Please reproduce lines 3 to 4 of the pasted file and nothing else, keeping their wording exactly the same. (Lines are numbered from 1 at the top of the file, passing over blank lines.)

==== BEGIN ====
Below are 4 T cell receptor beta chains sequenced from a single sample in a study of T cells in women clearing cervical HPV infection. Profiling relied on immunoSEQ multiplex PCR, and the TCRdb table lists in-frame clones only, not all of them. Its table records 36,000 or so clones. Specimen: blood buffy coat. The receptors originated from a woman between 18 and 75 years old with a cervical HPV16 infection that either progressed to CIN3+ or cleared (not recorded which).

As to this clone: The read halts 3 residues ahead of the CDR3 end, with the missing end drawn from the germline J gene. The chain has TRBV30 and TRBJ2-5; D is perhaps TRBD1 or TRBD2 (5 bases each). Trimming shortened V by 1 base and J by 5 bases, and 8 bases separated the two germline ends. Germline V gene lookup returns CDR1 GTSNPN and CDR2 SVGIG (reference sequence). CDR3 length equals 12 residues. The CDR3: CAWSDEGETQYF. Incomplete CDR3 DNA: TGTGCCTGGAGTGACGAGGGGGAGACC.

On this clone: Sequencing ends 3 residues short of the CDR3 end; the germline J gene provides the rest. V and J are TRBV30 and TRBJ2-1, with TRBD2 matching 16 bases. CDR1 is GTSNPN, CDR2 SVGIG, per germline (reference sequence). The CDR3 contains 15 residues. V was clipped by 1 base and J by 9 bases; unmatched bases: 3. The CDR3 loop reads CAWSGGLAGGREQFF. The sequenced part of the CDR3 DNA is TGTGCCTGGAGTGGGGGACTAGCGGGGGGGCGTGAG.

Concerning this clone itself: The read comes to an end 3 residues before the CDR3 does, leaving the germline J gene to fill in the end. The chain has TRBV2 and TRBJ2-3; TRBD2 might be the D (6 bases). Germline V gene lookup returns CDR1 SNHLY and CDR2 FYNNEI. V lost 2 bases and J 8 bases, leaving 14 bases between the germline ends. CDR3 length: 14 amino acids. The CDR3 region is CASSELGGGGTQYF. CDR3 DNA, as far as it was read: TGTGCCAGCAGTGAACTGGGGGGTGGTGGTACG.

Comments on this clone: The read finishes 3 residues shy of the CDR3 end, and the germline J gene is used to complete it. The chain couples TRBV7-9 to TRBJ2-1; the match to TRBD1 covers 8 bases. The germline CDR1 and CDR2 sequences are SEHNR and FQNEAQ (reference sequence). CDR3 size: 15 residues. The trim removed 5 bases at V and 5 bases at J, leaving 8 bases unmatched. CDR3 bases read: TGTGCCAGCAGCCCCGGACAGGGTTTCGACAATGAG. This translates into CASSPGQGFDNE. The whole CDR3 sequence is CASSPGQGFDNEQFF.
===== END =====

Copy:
On this clone: Sequencing ends 3 residues short of the CDR3 end; the germline J gene provides the rest. V and J are TRBV30 and TRBJ2-1, with TRBD2 matching 16 bases. CDR1 is GTSNPN, CDR2 SVGIG, per germline (reference sequence). The CDR3 contains 15 residues. V was clipped by 1 base and J by 9 bases; unmatched bases: 3. The CDR3 loop reads CAWSGGLAGGREQFF. The sequenced part of the CDR3 DNA is TGTGCCTGGAGTGGGGGACTAGCGGGGGGGCGTGAG.

Concerning this clone itself: The read comes to an end 3 residues before the CDR3 does, leaving the germline J gene to fill in the end. The chain has TRBV2 and TRBJ2-3; TRBD2 might be the D (6 bases). Germline V gene lookup returns CDR1 SNHLY and CDR2 FYNNEI. V lost 2 bases and J 8 bases, leaving 14 bases between the germline ends. CDR3 length: 14 amino acids. The CDR3 region is CASSELGGGGTQYF. CDR3 DNA, as far as it was read: TGTGCCAGCAGTGAACTGGGGGGTGGTGGTACG.